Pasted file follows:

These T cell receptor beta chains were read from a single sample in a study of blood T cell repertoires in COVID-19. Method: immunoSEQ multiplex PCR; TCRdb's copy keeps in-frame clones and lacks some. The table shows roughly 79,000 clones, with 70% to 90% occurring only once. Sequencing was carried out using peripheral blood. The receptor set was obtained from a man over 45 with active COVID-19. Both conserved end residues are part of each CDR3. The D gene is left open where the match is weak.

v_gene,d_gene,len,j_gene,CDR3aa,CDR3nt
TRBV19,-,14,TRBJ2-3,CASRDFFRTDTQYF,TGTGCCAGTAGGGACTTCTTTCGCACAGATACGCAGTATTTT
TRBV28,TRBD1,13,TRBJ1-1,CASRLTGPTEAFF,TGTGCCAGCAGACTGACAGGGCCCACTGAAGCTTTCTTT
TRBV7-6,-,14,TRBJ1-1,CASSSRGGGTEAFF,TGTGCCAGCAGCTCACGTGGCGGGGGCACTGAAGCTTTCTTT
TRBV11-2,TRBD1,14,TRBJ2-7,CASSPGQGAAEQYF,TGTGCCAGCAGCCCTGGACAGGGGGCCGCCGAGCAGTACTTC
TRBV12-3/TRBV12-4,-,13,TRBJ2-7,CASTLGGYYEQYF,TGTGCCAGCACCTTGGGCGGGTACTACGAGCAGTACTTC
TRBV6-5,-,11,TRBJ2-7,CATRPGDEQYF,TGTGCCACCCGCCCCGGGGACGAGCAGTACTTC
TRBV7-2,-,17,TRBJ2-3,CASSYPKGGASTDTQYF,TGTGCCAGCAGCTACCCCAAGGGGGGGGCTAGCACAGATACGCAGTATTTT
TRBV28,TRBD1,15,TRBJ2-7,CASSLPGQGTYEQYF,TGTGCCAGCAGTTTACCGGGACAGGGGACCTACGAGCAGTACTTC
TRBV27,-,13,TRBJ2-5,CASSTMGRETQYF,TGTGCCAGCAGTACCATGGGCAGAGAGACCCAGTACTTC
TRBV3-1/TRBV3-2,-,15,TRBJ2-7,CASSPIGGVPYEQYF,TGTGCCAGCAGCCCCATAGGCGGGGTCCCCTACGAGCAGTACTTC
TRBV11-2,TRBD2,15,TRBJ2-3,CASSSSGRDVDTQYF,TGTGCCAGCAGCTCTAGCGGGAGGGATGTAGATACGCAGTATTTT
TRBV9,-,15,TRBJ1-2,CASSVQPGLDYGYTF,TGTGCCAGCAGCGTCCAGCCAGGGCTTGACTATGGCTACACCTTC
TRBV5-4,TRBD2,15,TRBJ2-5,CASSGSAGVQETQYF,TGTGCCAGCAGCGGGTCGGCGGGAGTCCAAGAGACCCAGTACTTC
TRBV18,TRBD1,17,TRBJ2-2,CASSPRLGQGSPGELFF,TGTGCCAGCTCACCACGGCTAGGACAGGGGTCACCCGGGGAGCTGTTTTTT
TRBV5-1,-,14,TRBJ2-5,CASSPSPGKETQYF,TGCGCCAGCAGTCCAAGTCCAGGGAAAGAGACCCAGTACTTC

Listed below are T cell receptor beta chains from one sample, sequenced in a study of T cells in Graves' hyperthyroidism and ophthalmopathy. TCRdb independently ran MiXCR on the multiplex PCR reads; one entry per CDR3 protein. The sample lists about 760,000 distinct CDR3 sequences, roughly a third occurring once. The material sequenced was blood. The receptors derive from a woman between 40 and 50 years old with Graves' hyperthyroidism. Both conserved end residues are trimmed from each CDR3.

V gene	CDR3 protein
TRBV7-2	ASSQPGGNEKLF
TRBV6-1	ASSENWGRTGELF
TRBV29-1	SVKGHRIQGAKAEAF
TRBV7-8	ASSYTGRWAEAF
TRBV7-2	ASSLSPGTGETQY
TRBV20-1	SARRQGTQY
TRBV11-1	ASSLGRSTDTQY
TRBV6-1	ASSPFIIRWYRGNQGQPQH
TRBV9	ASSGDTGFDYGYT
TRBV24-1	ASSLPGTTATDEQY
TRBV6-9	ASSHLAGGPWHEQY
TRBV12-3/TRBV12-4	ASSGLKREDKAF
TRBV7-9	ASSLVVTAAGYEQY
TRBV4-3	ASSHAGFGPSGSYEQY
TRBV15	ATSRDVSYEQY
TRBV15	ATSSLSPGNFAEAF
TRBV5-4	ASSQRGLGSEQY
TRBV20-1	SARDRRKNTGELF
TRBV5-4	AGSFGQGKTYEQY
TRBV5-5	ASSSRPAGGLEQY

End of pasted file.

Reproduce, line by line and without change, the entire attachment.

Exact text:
These T cell receptor beta chains were read from a single sample in a study of blood T cell repertoires in COVID-19. Method: immunoSEQ multiplex PCR; TCRdb's copy keeps in-frame clones and lacks some. The table shows roughly 79,000 clones, with 70% to 90% occurring only once. Sequencing was carried out using peripheral blood. The receptor set was obtained from a man over 45 with active COVID-19. Both conserved end residues are part of each CDR3. The D gene is left open where the match is weak.

v_gene,d_gene,len,j_gene,CDR3aa,CDR3nt
TRBV19,-,14,TRBJ2-3,CASRDFFRTDTQYF,TGTGCCAGTAGGGACTTCTTTCGCACAGATACGCAGTATTTT
TRBV28,TRBD1,13,TRBJ1-1,CASRLTGPTEAFF,TGTGCCAGCAGACTGACAGGGCCCACTGAAGCTTTCTTT
TRBV7-6,-,14,TRBJ1-1,CASSSRGGGTEAFF,TGTGCCAGCAGCTCACGTGGCGGGGGCACTGAAGCTTTCTTT
TRBV11-2,TRBD1,14,TRBJ2-7,CASSPGQGAAEQYF,TGTGCCAGCAGCCCTGGACAGGGGGCCGCCGAGCAGTACTTC
TRBV12-3/TRBV12-4,-,13,TRBJ2-7,CASTLGGYYEQYF,TGTGCCAGCACCTTGGGCGGGTACTACGAGCAGTACTTC
TRBV6-5,-,11,TRBJ2-7,CATRPGDEQYF,TGTGCCACCCGCCCCGGGGACGAGCAGTACTTC
TRBV7-2,-,17,TRBJ2-3,CASSYPKGGASTDTQYF,TGTGCCAGCAGCTACCCCAAGGGGGGGGCTAGCACAGATACGCAGTATTTT
TRBV28,TRBD1,15,TRBJ2-7,CASSLPGQGTYEQYF,TGTGCCAGCAGTTTACCGGGACAGGGGACCTACGAGCAGTACTTC
TRBV27,-,13,TRBJ2-5,CASSTMGRETQYF,TGTGCCAGCAGTACCATGGGCAGAGAGACCCAGTACTTC
TRBV3-1/TRBV3-2,-,15,TRBJ2-7,CASSPIGGVPYEQYF,TGTGCCAGCAGCCCCATAGGCGGGGTCCCCTACGAGCAGTACTTC
TRBV11-2,TRBD2,15,TRBJ2-3,CASSSSGRDVDTQYF,TGTGCCAGCAGCTCTAGCGGGAGGGATGTAGATACGCAGTATTTT
TRBV9,-,15,TRBJ1-2,CASSVQPGLDYGYTF,TGTGCCAGCAGCGTCCAGCCAGGGCTTGACTATGGCTACACCTTC
TRBV5-4,TRBD2,15,TRBJ2-5,CASSGSAGVQETQYF,TGTGCCAGCAGCGGGTCGGCGGGAGTCCAAGAGACCCAGTACTTC
TRBV18,TRBD1,17,TRBJ2-2,CASSPRLGQGSPGELFF,TGTGCCAGCTCACCACGGCTAGGACAGGGGTCACCCGGGGAGCTGTTTTTT
TRBV5-1,-,14,TRBJ2-5,CASSPSPGKETQYF,TGCGCCAGCAGTCCAAGTCCAGGGAAAGAGACCCAGTACTTC

Listed below are T cell receptor beta chains from one sample, sequenced in a study of T cells in Graves' hyperthyroidism and ophthalmopathy. TCRdb independently ran MiXCR on the multiplex PCR reads; one entry per CDR3 protein. The sample lists about 760,000 distinct CDR3 sequences, roughly a third occurring once. The material sequenced was blood. The receptors derive from a woman between 40 and 50 years old with Graves' hyperthyroidism. Both conserved end residues are trimmed from each CDR3.

V gene	CDR3 protein
TRBV7-2	ASSQPGGNEKLF
TRBV6-1	ASSENWGRTGELF
TRBV29-1	SVKGHRIQGAKAEAF
TRBV7-8	ASSYTGRWAEAF
TRBV7-2	ASSLSPGTGETQY
TRBV20-1	SARRQGTQY
TRBV11-1	ASSLGRSTDTQY
TRBV6-1	ASSPFIIRWYRGNQGQPQH
TRBV9	ASSGDTGFDYGYT
TRBV24-1	ASSLPGTTATDEQY
TRBV6-9	ASSHLAGGPWHEQY
TRBV12-3/TRBV12-4	ASSGLKREDKAF
TRBV7-9	ASSLVVTAAGYEQY
TRBV4-3	ASSHAGFGPSGSYEQY
TRBV15	ATSRDVSYEQY
TRBV15	ATSSLSPGNFAEAF
TRBV5-4	ASSQRGLGSEQY
TRBV20-1	SARDRRKNTGELF
TRBV5-4	AGSFGQGKTYEQY
TRBV5-5	ASSSRPAGGLEQY